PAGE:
Alejandra Macas Sánchez, the Executive Director of the Center for Economic and Budgetary Research, said that Mexico doesn't have enough money to give everyone their rights. Without fiscal reform, it's important to review spending commitments like pensions, the cost of the debt, and federalized spending.
Participating in the University Seminar on the Social Question (SUCS), of the UNAM, with the topic of State fiscal capacity in Mexico, she explained: in 2023 it is planned to have revenues of 7.1 trillion pesos; that is, an increase of 10 percent compared to what was approved in 2022. "But we know that this year there have been tax efficiency policies that have made revenues increase. If we make an estimate, the increase will be 0.8 percent real."
It is necessary to be cautious because "this is being calculated based on a three percent growth perspective and with a four percent inflation rate." In Pemex, it is expected that income will not be as high as this year because the price of oil could decrease; that will be seen, according to the global situation, the war between Russia and Ukraine, as well as the agreements in the Organization of Petroleum Exporting Countries regarding the supply of fuel. "We expect to bring in 1.7 trillion pesos from the energy sector."
The economic package proposes to spend 8.3 trillion pesos. But "if we remember the income figure, then we already have a large budget deficit," explained Macias Sanchez. In federalized spending, i.e., that destined for states and municipalities, 2.4 trillion pesos are planned. This is followed by pensions, the cost of debt, and energy. "Those four items are unavoidable expenses; we cannot leave them out."
What follows is what we could call fiscal space, where resources can be allocated to health, education, security, the environment, and everything else we need. However, when the 7.1 trillion in revenues are subtracted from the unavoidable expenses, two percent of the gross domestic product (GDP) is left to finance other aspects.
Debt payment is one of the aspects that concern us the most because we have high inflation and monetary policy increases interest rates, so the cost of debt is increasing; in 2023, it is projected to be 30 percent more than in 2022. "This represents a pressure on public finances that leaves us little room for maneuver to do other things, and it is going to keep growing because we keep getting into debt."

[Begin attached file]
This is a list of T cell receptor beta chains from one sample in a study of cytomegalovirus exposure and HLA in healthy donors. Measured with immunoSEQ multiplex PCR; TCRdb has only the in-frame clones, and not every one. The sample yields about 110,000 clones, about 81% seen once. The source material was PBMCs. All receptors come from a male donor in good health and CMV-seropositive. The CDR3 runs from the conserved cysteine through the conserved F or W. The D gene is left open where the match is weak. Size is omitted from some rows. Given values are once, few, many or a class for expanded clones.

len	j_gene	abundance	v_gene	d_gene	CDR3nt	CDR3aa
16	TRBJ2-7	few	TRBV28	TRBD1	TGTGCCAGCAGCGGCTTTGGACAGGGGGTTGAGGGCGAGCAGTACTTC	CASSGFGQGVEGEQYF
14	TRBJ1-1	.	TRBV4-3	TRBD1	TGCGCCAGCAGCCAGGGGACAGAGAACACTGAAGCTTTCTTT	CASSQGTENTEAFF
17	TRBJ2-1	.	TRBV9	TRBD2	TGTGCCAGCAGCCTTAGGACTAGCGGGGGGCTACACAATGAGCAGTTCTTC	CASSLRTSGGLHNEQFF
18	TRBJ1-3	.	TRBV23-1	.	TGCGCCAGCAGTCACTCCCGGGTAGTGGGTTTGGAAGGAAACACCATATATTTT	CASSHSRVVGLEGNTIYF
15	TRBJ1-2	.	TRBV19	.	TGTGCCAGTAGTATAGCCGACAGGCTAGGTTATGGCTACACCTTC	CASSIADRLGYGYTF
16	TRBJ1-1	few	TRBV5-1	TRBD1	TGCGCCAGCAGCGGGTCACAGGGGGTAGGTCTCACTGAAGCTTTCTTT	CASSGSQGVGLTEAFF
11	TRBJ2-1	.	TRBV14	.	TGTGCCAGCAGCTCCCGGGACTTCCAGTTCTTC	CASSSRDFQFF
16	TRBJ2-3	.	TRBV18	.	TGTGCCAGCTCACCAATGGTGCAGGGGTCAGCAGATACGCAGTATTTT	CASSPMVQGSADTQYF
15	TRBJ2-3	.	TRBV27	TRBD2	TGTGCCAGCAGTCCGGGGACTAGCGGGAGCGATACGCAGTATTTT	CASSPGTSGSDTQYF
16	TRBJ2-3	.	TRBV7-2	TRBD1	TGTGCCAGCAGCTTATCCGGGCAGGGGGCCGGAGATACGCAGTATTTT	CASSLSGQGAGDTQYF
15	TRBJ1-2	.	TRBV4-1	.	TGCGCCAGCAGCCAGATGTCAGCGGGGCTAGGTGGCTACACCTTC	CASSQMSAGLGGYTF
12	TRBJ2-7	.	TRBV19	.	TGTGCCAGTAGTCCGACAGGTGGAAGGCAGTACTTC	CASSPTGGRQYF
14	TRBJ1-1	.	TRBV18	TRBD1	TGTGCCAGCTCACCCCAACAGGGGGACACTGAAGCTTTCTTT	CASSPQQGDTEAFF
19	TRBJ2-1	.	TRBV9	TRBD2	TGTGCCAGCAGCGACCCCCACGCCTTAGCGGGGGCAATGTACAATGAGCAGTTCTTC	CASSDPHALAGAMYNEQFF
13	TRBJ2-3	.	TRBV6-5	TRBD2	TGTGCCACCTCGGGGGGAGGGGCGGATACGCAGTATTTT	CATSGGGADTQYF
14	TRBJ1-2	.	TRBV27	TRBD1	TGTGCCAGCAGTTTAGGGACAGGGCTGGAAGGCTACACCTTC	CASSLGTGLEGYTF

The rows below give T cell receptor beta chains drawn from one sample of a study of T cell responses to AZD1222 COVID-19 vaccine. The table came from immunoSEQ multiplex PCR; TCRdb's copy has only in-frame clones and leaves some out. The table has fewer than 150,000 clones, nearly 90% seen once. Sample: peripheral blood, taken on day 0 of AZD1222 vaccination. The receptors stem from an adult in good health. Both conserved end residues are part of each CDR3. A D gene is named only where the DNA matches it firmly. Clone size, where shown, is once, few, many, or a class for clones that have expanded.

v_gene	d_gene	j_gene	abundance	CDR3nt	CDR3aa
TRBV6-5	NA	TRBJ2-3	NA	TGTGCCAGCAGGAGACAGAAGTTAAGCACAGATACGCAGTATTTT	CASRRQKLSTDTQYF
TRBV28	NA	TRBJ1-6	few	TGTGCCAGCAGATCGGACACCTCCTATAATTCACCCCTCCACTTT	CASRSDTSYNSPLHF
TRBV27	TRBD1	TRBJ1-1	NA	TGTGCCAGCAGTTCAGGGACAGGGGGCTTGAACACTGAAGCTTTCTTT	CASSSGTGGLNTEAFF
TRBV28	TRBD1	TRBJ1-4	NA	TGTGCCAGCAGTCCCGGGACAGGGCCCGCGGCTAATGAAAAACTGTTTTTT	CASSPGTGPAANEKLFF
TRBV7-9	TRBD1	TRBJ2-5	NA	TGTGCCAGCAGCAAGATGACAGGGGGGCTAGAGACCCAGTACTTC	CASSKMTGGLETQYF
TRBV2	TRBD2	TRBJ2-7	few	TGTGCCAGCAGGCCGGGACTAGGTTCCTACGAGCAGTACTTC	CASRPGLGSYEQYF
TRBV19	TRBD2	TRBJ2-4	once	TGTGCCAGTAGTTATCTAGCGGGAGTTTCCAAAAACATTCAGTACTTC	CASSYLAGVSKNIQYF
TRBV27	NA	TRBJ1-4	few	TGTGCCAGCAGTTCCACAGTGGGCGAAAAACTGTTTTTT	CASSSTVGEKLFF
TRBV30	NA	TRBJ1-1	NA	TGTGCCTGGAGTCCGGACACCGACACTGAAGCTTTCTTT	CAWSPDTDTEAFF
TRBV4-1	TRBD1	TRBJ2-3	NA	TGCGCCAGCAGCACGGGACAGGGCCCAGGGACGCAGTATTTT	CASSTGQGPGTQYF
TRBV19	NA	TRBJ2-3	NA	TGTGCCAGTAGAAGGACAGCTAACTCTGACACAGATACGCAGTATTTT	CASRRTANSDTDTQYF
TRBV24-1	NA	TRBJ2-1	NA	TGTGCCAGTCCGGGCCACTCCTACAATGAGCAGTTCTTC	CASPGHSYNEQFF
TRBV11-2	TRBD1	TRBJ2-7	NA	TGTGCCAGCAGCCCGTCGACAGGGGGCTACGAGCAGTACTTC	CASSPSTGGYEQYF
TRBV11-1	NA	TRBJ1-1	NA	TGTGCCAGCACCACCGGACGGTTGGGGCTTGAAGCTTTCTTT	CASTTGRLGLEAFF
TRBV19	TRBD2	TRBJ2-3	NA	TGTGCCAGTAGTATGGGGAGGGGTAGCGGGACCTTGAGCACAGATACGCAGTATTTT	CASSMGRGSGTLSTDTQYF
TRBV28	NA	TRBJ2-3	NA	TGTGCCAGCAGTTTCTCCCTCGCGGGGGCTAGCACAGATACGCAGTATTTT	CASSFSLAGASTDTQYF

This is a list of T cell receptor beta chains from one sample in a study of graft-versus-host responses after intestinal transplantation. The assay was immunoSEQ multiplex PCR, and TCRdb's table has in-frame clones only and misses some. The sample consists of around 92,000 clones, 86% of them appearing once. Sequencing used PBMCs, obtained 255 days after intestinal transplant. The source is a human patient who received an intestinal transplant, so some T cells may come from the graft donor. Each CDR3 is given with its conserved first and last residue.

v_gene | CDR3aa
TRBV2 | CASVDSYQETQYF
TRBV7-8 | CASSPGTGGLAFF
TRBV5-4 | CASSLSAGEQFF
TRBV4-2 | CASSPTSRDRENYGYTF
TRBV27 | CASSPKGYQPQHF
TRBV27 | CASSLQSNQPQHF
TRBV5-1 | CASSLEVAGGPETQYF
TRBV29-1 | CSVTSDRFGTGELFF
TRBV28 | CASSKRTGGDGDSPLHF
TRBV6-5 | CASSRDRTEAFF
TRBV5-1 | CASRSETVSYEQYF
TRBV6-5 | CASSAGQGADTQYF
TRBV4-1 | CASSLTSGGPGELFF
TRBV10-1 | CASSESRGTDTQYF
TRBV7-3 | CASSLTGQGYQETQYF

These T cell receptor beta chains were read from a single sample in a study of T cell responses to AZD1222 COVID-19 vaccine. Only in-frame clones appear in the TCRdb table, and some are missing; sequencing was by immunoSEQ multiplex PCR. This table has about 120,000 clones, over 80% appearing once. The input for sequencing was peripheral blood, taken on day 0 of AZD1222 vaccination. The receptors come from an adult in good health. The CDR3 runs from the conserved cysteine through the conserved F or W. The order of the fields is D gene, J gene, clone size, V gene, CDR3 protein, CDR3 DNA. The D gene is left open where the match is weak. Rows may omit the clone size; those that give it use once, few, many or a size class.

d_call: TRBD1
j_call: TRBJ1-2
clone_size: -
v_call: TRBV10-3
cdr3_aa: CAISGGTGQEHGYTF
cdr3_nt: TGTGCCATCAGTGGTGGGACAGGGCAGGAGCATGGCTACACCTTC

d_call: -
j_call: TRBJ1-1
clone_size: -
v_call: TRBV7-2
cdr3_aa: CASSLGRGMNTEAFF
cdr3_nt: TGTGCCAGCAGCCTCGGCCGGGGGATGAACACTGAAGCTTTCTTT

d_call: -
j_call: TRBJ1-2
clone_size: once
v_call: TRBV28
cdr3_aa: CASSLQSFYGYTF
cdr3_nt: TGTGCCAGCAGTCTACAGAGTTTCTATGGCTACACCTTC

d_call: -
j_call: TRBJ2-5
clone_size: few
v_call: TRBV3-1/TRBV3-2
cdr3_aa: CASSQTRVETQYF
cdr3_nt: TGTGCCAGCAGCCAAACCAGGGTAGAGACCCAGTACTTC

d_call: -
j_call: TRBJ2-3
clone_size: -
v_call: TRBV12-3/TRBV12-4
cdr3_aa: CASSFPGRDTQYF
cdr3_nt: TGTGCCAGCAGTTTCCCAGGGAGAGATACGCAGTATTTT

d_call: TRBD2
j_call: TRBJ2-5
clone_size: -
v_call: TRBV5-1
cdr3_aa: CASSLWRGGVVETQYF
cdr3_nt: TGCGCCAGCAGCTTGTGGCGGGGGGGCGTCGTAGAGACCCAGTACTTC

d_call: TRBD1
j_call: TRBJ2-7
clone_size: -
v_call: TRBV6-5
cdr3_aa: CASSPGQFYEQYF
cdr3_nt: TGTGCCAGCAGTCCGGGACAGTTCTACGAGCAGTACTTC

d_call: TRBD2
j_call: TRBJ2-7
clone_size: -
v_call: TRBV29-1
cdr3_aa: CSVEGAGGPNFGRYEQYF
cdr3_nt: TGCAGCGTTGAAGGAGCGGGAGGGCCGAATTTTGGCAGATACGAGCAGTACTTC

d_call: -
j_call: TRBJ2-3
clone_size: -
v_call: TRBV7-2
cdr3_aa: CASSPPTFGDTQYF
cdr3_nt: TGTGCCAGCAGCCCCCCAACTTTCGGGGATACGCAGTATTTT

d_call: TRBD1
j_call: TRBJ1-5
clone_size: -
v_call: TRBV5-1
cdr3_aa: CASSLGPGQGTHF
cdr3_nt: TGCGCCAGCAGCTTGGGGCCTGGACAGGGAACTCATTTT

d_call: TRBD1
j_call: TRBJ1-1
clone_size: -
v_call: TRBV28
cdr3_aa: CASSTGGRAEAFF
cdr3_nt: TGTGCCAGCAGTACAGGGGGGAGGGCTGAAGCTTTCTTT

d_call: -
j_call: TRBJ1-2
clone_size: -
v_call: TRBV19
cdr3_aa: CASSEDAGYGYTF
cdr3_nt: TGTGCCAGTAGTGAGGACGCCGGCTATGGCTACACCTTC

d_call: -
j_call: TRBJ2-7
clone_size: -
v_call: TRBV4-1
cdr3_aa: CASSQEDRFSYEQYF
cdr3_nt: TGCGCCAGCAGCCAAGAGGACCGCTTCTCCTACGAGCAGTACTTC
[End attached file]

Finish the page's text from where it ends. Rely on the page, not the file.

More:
If we do not make changes today to invest more in future generations so that they have more opportunities, are more productive, and contribute more to the fiscal system, the system's sustainability will be jeopardized.
Macroindicators are recovering little by little. Let's hope so and that the outlook is more positive than what has been thought two months ago, but "the fiscal space continues to suffer." Two percent of GDP as "room for maneuver" is equivalent to 627 billion pesos, 1.5 percent less in real terms than in 2022. There are fewer resources to even innovate in public policy.
Budget revenues are expected to grow 10 percent compared to what was approved, but unavoidable expenses will grow 11.2 percent. There is a discrepancy here: "either you stop spending on some things or you get into more debt".
Mexico urgently needs to review spending commitments
"Just because they are unavoidable does not mean they cannot change; if they are not, the next generation will pay for it, and we are giving them little opportunity to grow." "For example, young people who are entering the workforce must pay for the pensions of the previous generation and save for their own, and, in addition, with low salaries."
A fiscal reform, which is a whole package that looks at how we get into debt, how we spend, and how we pay taxes, needs to be thought about.
In addition, the budget must have a gender and intergenerational perspective. Alternatives must be sought for fiscal reform in 2024–2025 because, without it, the risk of unsustainability grows. If we do not do something, the pension "pump" and the debt will continue to grow; if we do not review these spending commitments, we can get into a lot of trouble later on.
Commenting on the presentation, José Ignacio Casar Pérez, a researcher at the National University's University Program for Development Studies, said: "If we do not want to increase income, we cannot increase spending either." This translates into the second group of aggregate or composition problems: the supply of public goods deteriorates and their composition moves in a direction that does not help to improve welfare.
An example is an education, where real spending has been falling and what remains is the "plain and simple" payroll. It is said that the big expense is scholarships, which means that there is nothing left for other programs related to educational quality. "Not only are there fewer resources per capita, but these services are deteriorating because there is no training, infrastructure, etc."
Something similar is happening in health. The open population services do not have medicines or vaccines; a smaller number of ailments are attended to, etcetera. He concluded that there is a change in their composition, which implies poorer distribution and quality, necessitating additional investment.